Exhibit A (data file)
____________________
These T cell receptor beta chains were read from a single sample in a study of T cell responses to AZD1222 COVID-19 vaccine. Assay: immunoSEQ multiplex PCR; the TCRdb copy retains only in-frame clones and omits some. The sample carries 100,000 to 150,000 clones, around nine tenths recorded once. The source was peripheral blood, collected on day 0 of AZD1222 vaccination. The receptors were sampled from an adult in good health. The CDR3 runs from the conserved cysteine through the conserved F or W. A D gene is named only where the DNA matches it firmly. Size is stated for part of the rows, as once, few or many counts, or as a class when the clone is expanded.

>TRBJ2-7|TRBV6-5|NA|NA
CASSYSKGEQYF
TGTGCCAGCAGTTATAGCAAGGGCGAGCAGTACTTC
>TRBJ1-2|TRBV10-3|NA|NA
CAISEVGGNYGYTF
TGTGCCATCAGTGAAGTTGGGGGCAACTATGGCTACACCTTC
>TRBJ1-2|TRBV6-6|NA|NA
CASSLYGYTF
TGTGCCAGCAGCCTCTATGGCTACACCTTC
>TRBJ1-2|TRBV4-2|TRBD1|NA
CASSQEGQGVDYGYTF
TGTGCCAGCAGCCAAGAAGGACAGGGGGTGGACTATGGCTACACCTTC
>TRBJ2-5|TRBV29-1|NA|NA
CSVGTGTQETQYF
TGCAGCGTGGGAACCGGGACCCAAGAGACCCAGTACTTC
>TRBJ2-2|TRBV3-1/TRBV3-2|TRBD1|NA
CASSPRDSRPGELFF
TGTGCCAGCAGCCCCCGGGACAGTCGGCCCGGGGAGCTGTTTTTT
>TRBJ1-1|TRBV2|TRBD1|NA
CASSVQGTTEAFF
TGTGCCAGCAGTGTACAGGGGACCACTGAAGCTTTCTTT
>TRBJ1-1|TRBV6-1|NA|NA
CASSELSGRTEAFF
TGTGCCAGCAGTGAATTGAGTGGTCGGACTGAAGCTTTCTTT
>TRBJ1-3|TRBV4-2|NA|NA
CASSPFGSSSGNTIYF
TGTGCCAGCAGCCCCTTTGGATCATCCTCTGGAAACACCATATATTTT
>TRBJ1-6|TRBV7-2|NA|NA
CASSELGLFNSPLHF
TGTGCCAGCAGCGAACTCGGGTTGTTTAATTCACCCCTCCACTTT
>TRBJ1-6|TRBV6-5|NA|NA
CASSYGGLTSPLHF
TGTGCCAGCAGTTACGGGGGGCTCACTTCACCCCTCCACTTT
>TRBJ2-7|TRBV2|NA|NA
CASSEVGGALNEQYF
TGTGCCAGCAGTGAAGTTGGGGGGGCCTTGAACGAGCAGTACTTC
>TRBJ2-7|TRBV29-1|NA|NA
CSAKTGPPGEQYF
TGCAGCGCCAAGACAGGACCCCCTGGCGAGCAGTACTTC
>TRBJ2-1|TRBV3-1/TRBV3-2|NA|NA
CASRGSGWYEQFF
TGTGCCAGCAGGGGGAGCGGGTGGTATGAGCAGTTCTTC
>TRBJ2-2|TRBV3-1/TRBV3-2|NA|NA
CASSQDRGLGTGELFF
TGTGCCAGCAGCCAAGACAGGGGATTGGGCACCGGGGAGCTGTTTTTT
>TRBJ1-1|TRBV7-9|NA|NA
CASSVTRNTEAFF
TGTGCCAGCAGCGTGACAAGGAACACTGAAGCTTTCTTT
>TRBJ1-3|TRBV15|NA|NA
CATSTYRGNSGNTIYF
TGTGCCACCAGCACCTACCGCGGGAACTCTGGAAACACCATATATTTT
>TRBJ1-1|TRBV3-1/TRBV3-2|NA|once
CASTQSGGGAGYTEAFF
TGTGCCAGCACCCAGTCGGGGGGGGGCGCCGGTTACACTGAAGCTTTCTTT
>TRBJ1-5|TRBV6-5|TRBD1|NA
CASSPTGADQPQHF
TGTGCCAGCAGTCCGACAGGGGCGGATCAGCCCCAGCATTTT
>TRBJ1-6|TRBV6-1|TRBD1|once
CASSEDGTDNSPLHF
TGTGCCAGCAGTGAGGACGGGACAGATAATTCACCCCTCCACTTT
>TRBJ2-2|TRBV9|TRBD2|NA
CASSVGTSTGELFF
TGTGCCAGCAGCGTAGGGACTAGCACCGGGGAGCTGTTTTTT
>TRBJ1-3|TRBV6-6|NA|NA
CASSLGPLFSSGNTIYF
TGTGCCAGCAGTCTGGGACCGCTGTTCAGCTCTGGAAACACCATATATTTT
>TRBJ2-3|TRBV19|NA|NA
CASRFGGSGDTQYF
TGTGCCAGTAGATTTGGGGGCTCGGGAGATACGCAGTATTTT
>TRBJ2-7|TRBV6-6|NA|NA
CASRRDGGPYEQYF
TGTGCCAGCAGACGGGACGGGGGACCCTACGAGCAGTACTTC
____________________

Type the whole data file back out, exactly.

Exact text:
These T cell receptor beta chains were read from a single sample in a study of T cell responses to AZD1222 COVID-19 vaccine. Assay: immunoSEQ multiplex PCR; the TCRdb copy retains only in-frame clones and omits some. The sample carries 100,000 to 150,000 clones, around nine tenths recorded once. The source was peripheral blood, collected on day 0 of AZD1222 vaccination. The receptors were sampled from an adult in good health. The CDR3 runs from the conserved cysteine through the conserved F or W. A D gene is named only where the DNA matches it firmly. Size is stated for part of the rows, as once, few or many counts, or as a class when the clone is expanded.

>TRBJ2-7|TRBV6-5|NA|NA
CASSYSKGEQYF
TGTGCCAGCAGTTATAGCAAGGGCGAGCAGTACTTC
>TRBJ1-2|TRBV10-3|NA|NA
CAISEVGGNYGYTF
TGTGCCATCAGTGAAGTTGGGGGCAACTATGGCTACACCTTC
>TRBJ1-2|TRBV6-6|NA|NA
CASSLYGYTF
TGTGCCAGCAGCCTCTATGGCTACACCTTC
>TRBJ1-2|TRBV4-2|TRBD1|NA
CASSQEGQGVDYGYTF
TGTGCCAGCAGCCAAGAAGGACAGGGGGTGGACTATGGCTACACCTTC
>TRBJ2-5|TRBV29-1|NA|NA
CSVGTGTQETQYF
TGCAGCGTGGGAACCGGGACCCAAGAGACCCAGTACTTC
>TRBJ2-2|TRBV3-1/TRBV3-2|TRBD1|NA
CASSPRDSRPGELFF
TGTGCCAGCAGCCCCCGGGACAGTCGGCCCGGGGAGCTGTTTTTT
>TRBJ1-1|TRBV2|TRBD1|NA
CASSVQGTTEAFF
TGTGCCAGCAGTGTACAGGGGACCACTGAAGCTTTCTTT
>TRBJ1-1|TRBV6-1|NA|NA
CASSELSGRTEAFF
TGTGCCAGCAGTGAATTGAGTGGTCGGACTGAAGCTTTCTTT
>TRBJ1-3|TRBV4-2|NA|NA
CASSPFGSSSGNTIYF
TGTGCCAGCAGCCCCTTTGGATCATCCTCTGGAAACACCATATATTTT
>TRBJ1-6|TRBV7-2|NA|NA
CASSELGLFNSPLHF
TGTGCCAGCAGCGAACTCGGGTTGTTTAATTCACCCCTCCACTTT
>TRBJ1-6|TRBV6-5|NA|NA
CASSYGGLTSPLHF
TGTGCCAGCAGTTACGGGGGGCTCACTTCACCCCTCCACTTT
>TRBJ2-7|TRBV2|NA|NA
CASSEVGGALNEQYF
TGTGCCAGCAGTGAAGTTGGGGGGGCCTTGAACGAGCAGTACTTC
>TRBJ2-7|TRBV29-1|NA|NA
CSAKTGPPGEQYF
TGCAGCGCCAAGACAGGACCCCCTGGCGAGCAGTACTTC
>TRBJ2-1|TRBV3-1/TRBV3-2|NA|NA
CASRGSGWYEQFF
TGTGCCAGCAGGGGGAGCGGGTGGTATGAGCAGTTCTTC
>TRBJ2-2|TRBV3-1/TRBV3-2|NA|NA
CASSQDRGLGTGELFF
TGTGCCAGCAGCCAAGACAGGGGATTGGGCACCGGGGAGCTGTTTTTT
>TRBJ1-1|TRBV7-9|NA|NA
CASSVTRNTEAFF
TGTGCCAGCAGCGTGACAAGGAACACTGAAGCTTTCTTT
>TRBJ1-3|TRBV15|NA|NA
CATSTYRGNSGNTIYF
TGTGCCACCAGCACCTACCGCGGGAACTCTGGAAACACCATATATTTT
>TRBJ1-1|TRBV3-1/TRBV3-2|NA|once
CASTQSGGGAGYTEAFF
TGTGCCAGCACCCAGTCGGGGGGGGGCGCCGGTTACACTGAAGCTTTCTTT
>TRBJ1-5|TRBV6-5|TRBD1|NA
CASSPTGADQPQHF
TGTGCCAGCAGTCCGACAGGGGCGGATCAGCCCCAGCATTTT
>TRBJ1-6|TRBV6-1|TRBD1|once
CASSEDGTDNSPLHF
TGTGCCAGCAGTGAGGACGGGACAGATAATTCACCCCTCCACTTT
>TRBJ2-2|TRBV9|TRBD2|NA
CASSVGTSTGELFF
TGTGCCAGCAGCGTAGGGACTAGCACCGGGGAGCTGTTTTTT
>TRBJ1-3|TRBV6-6|NA|NA
CASSLGPLFSSGNTIYF
TGTGCCAGCAGTCTGGGACCGCTGTTCAGCTCTGGAAACACCATATATTTT
>TRBJ2-3|TRBV19|NA|NA
CASRFGGSGDTQYF
TGTGCCAGTAGATTTGGGGGCTCGGGAGATACGCAGTATTTT
>TRBJ2-7|TRBV6-6|NA|NA
CASRRDGGPYEQYF
TGTGCCAGCAGACGGGACGGGGGACCCTACGAGCAGTACTTC